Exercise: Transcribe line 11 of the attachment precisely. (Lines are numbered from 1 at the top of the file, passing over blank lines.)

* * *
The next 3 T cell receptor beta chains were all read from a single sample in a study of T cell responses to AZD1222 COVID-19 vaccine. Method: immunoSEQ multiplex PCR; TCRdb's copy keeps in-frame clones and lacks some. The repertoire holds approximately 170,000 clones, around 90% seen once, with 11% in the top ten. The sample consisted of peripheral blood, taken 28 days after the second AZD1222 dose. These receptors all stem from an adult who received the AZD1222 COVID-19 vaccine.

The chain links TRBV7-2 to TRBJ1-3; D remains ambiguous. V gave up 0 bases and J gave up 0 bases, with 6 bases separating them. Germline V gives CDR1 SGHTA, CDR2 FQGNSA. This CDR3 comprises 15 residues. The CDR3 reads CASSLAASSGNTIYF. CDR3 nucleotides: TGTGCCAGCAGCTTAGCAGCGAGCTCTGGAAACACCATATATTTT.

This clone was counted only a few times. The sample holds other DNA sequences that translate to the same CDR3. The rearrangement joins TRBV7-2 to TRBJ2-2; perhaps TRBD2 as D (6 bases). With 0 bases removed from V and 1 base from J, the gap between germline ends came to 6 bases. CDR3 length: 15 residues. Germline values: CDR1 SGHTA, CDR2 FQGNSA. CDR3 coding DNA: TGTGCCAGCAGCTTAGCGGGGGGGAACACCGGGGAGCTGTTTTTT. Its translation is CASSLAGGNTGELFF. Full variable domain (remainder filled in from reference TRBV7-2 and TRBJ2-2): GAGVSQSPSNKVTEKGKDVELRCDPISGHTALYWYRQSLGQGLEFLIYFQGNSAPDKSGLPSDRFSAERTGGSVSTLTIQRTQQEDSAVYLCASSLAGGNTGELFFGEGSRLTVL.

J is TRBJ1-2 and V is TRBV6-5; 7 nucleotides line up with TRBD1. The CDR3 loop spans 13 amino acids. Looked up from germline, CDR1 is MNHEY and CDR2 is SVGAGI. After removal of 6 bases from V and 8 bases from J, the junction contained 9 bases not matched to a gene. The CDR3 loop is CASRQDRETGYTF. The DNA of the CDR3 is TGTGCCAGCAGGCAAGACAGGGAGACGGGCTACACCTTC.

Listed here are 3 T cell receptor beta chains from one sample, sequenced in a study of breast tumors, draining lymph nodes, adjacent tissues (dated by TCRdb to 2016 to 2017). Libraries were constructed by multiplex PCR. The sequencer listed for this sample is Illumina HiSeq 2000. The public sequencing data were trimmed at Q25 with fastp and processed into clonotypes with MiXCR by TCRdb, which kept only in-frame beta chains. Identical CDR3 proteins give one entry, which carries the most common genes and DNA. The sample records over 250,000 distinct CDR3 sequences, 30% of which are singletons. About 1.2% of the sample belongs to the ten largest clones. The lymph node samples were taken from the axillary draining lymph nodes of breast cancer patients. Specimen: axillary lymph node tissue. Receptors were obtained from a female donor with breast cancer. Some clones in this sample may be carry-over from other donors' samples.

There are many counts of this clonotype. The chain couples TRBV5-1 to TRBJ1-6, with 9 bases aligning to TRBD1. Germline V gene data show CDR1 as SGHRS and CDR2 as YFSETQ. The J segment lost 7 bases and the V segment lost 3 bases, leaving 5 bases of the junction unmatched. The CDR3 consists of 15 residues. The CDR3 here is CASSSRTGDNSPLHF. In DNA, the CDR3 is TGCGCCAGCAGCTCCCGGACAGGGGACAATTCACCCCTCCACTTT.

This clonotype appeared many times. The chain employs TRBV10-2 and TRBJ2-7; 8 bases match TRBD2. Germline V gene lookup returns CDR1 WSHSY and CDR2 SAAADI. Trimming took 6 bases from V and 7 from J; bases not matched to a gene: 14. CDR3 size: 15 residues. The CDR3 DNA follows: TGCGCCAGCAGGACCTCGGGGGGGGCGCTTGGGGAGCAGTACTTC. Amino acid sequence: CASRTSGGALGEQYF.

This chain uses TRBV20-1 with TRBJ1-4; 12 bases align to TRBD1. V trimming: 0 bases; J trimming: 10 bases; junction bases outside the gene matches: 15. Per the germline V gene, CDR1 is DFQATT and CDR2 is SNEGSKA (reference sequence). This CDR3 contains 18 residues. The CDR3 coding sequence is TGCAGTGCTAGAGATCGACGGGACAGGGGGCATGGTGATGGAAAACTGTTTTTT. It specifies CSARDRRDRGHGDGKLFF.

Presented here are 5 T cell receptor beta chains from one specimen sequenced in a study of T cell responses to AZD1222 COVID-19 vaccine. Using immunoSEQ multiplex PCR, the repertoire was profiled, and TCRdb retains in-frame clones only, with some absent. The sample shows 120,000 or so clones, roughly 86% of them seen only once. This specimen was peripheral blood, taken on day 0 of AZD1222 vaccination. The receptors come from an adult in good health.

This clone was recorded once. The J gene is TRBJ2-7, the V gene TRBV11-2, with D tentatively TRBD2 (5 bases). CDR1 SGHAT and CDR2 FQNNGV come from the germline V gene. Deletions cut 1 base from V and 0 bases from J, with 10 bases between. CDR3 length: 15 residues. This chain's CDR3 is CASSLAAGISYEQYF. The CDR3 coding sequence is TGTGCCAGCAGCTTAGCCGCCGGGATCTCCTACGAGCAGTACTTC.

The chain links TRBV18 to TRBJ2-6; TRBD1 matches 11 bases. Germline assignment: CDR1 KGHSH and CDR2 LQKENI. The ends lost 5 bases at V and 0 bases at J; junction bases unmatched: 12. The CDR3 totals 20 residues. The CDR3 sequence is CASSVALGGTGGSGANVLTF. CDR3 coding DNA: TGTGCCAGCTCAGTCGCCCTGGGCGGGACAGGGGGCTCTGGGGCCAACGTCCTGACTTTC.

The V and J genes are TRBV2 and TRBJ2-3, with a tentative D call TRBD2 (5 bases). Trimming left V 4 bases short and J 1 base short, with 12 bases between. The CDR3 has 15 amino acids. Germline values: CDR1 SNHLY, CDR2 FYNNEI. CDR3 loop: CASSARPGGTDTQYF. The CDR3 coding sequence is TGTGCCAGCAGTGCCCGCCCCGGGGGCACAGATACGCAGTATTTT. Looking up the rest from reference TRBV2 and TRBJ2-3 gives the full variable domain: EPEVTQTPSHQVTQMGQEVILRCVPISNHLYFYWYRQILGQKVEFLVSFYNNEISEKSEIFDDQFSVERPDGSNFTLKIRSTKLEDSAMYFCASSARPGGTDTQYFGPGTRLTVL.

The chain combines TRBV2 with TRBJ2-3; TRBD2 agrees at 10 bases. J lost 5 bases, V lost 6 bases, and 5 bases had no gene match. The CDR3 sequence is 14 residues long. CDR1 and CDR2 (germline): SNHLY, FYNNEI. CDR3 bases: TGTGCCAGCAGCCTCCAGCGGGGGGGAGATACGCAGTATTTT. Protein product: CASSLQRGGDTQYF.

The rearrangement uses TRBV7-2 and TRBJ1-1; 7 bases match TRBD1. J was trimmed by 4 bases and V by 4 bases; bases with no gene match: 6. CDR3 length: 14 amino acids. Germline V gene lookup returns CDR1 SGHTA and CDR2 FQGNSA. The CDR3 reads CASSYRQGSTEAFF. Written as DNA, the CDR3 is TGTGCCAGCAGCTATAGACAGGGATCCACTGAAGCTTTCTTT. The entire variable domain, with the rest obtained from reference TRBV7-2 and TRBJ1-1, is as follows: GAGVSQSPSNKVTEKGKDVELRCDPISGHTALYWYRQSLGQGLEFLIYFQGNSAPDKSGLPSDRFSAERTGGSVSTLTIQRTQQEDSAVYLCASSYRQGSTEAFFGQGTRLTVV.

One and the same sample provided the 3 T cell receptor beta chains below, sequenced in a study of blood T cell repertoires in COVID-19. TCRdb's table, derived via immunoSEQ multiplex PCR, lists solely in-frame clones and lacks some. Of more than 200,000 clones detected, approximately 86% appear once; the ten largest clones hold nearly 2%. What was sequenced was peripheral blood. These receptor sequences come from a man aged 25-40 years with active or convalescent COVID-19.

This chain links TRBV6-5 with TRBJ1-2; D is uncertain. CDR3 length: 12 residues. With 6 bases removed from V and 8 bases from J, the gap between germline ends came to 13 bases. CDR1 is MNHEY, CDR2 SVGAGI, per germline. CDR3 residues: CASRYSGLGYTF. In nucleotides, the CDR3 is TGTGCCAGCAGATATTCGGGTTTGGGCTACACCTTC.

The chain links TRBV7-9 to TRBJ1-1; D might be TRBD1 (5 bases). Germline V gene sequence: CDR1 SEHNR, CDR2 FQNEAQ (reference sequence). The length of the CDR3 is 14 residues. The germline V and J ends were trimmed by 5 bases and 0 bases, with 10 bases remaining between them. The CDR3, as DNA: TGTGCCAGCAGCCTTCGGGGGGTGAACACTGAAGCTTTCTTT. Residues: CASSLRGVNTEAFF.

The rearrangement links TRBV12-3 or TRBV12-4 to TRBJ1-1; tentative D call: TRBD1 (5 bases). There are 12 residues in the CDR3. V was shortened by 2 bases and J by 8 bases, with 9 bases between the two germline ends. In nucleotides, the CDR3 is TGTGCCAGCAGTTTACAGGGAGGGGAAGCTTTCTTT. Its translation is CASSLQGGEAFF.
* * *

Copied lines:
The chain links TRBV18 to TRBJ2-6; TRBD1 matches 11 bases. Germline assignment: CDR1 KGHSH and CDR2 LQKENI. The ends lost 5 bases at V and 0 bases at J; junction bases unmatched: 12. The CDR3 totals 20 residues. The CDR3 sequence is CASSVALGGTGGSGANVLTF. CDR3 coding DNA: TGTGCCAGCTCAGTCGCCCTGGGCGGGACAGGGGGCTCTGGGGCCAACGTCCTGACTTTC.